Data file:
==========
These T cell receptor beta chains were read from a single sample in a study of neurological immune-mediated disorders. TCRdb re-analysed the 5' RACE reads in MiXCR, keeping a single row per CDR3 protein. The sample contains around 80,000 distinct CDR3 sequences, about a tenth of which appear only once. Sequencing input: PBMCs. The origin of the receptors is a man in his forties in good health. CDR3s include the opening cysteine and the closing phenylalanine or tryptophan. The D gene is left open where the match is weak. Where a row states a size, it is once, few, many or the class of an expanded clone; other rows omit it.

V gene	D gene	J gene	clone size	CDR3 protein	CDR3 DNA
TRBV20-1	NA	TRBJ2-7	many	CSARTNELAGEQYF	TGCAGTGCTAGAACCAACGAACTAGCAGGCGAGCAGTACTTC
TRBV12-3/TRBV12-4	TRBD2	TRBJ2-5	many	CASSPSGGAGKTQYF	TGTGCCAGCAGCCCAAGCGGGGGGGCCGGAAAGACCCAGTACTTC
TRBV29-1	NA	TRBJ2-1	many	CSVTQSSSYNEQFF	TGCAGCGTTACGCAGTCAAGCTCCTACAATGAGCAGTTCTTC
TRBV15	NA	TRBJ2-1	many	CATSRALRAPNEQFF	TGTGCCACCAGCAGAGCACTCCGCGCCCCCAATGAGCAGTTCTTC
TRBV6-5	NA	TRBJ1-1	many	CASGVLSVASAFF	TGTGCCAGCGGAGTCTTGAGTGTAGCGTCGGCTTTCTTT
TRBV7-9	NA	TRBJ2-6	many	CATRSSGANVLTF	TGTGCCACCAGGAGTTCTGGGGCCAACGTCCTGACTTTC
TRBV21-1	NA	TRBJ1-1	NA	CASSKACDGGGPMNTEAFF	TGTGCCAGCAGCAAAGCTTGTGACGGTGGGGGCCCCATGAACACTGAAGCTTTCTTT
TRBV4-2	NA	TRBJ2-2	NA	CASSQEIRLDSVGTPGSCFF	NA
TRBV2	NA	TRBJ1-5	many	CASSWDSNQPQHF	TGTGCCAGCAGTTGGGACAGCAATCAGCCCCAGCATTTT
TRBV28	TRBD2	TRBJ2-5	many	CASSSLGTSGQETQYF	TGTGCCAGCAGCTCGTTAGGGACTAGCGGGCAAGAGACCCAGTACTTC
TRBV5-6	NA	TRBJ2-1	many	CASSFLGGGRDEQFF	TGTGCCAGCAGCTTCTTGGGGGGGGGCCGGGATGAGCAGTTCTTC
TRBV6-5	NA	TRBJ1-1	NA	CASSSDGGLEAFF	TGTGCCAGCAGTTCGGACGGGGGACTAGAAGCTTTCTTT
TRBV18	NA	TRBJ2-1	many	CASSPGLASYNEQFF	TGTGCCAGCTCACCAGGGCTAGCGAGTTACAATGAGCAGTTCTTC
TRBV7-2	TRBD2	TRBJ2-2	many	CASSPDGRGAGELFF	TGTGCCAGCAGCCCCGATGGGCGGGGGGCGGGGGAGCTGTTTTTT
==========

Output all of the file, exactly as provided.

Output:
These T cell receptor beta chains were read from a single sample in a study of neurological immune-mediated disorders. TCRdb re-analysed the 5' RACE reads in MiXCR, keeping a single row per CDR3 protein. The sample contains around 80,000 distinct CDR3 sequences, about a tenth of which appear only once. Sequencing input: PBMCs. The origin of the receptors is a man in his forties in good health. CDR3s include the opening cysteine and the closing phenylalanine or tryptophan. The D gene is left open where the match is weak. Where a row states a size, it is once, few, many or the class of an expanded clone; other rows omit it.

V gene	D gene	J gene	clone size	CDR3 protein	CDR3 DNA
TRBV20-1	NA	TRBJ2-7	many	CSARTNELAGEQYF	TGCAGTGCTAGAACCAACGAACTAGCAGGCGAGCAGTACTTC
TRBV12-3/TRBV12-4	TRBD2	TRBJ2-5	many	CASSPSGGAGKTQYF	TGTGCCAGCAGCCCAAGCGGGGGGGCCGGAAAGACCCAGTACTTC
TRBV29-1	NA	TRBJ2-1	many	CSVTQSSSYNEQFF	TGCAGCGTTACGCAGTCAAGCTCCTACAATGAGCAGTTCTTC
TRBV15	NA	TRBJ2-1	many	CATSRALRAPNEQFF	TGTGCCACCAGCAGAGCACTCCGCGCCCCCAATGAGCAGTTCTTC
TRBV6-5	NA	TRBJ1-1	many	CASGVLSVASAFF	TGTGCCAGCGGAGTCTTGAGTGTAGCGTCGGCTTTCTTT
TRBV7-9	NA	TRBJ2-6	many	CATRSSGANVLTF	TGTGCCACCAGGAGTTCTGGGGCCAACGTCCTGACTTTC
TRBV21-1	NA	TRBJ1-1	NA	CASSKACDGGGPMNTEAFF	TGTGCCAGCAGCAAAGCTTGTGACGGTGGGGGCCCCATGAACACTGAAGCTTTCTTT
TRBV4-2	NA	TRBJ2-2	NA	CASSQEIRLDSVGTPGSCFF	NA
TRBV2	NA	TRBJ1-5	many	CASSWDSNQPQHF	TGTGCCAGCAGTTGGGACAGCAATCAGCCCCAGCATTTT
TRBV28	TRBD2	TRBJ2-5	many	CASSSLGTSGQETQYF	TGTGCCAGCAGCTCGTTAGGGACTAGCGGGCAAGAGACCCAGTACTTC
TRBV5-6	NA	TRBJ2-1	many	CASSFLGGGRDEQFF	TGTGCCAGCAGCTTCTTGGGGGGGGGCCGGGATGAGCAGTTCTTC
TRBV6-5	NA	TRBJ1-1	NA	CASSSDGGLEAFF	TGTGCCAGCAGTTCGGACGGGGGACTAGAAGCTTTCTTT
TRBV18	NA	TRBJ2-1	many	CASSPGLASYNEQFF	TGTGCCAGCTCACCAGGGCTAGCGAGTTACAATGAGCAGTTCTTC
TRBV7-2	TRBD2	TRBJ2-2	many	CASSPDGRGAGELFF	TGTGCCAGCAGCCCCGATGGGCGGGGGGCGGGGGAGCTGTTTTTT